Tuesday and into Wednesday
I am off work, and in between sleeping and suffering bouts of fever, I have enough lucid periods, dosed up on paracetamol and ibuprofen, to complete the puzzle.
On the Tuesday morning, I manage AMBERFISH at 2 before realising that what I already had would have resolved the four letters in the quadrant there anyway. One of the key moments is soon afterwards when looking at the letters in 7 radially. Not much is likely to fit GE—-[N,P]AL. I spot GERMINAL and guess that perhaps the theme is all related to seasons (it sort of fits the title and shape of grid).
Checking the definition in Chambers leads instead to months of the French Revolutionary Calendar. I suspect there are 12 months, giving all the thematic radial words. I hunt in vain for a list of them in the single-volume encyclopedia on the bookshelf, so search on Chambers CD-ROM instead. Now I am looking more closely, I realise that I have just put in the seventh month at radial position 7, and quickly confirm that all the months fit in at their relevant radial positions. I had put in THERMIDOR for the eleventh month, but my panic on discovering the alternative FERVIDOR is averted when I see it would clash with DEMOCRATIC. Rings 3, 7 and 8 can now be filled in completely.
I fill in some more, based on what I have already solved. With the crossing letters, the answers start to come quickly: DESOLATE (the three notes are ‘so’, ‘la’, ‘te’; that’s very good), LIONESSES (anagram), DORICISM (‘one’ refers to the party in the first part of the clue to give ‘do’), CRAG (‘cr.’ for creditor, not ‘lender’ as I had been assuming), ALNUS (since now not looking for ‘silver tree’ but simply ‘tree’), CHASM (got this from definition and took a while to see how it works, (ch. ’as M)), ALEVIN (Youngster having two drinks? like that clue) and SEALION (heraldic meaning).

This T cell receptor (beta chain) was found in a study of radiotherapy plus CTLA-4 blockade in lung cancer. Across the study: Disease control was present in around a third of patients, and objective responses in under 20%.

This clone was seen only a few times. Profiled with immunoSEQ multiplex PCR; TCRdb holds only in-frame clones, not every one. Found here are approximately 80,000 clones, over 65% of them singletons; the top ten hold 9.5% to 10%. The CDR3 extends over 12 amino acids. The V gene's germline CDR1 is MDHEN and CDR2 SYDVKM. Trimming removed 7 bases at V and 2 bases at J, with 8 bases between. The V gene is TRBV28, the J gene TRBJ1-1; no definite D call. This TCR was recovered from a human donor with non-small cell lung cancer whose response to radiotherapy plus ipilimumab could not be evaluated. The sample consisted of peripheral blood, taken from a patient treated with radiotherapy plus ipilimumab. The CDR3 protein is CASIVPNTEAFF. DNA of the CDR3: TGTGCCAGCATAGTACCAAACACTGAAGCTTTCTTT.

I suddenly think, when looking at FRA –, this could be FRATERNITE, EGALITE, LIBERTE (or rather the other way around, of course). This probably occurred to most solvers as soon as they saw the French revolutionary theme. I can blame the fever! From then on, it’s just a matter of tidying up the loose ends. I was stuck for a while on 3 radially, trying to see how RHEUMATISM could fit (maybe it stuck with me because of achy limbs). I loved the clue for PENALTY (Fine as way back for one in compassion, LANE reversed for I in PITY) when I finally saw it!
Now as I type this up almost a week later, I am not away on business but still ill at home. Here are my thoughts in general about the MynoT’s puzzle. It was a nightmare to check when transferring to the ‘send in’ copy, but had a well constructed grid with just the right number of unches. In terms of solving, the experience was generally positive apart from some poor surface readings (and my circumstances). Yet another French-related theme – how many have there been this year? But I’d much prefer this year’s French to last year’s Latin!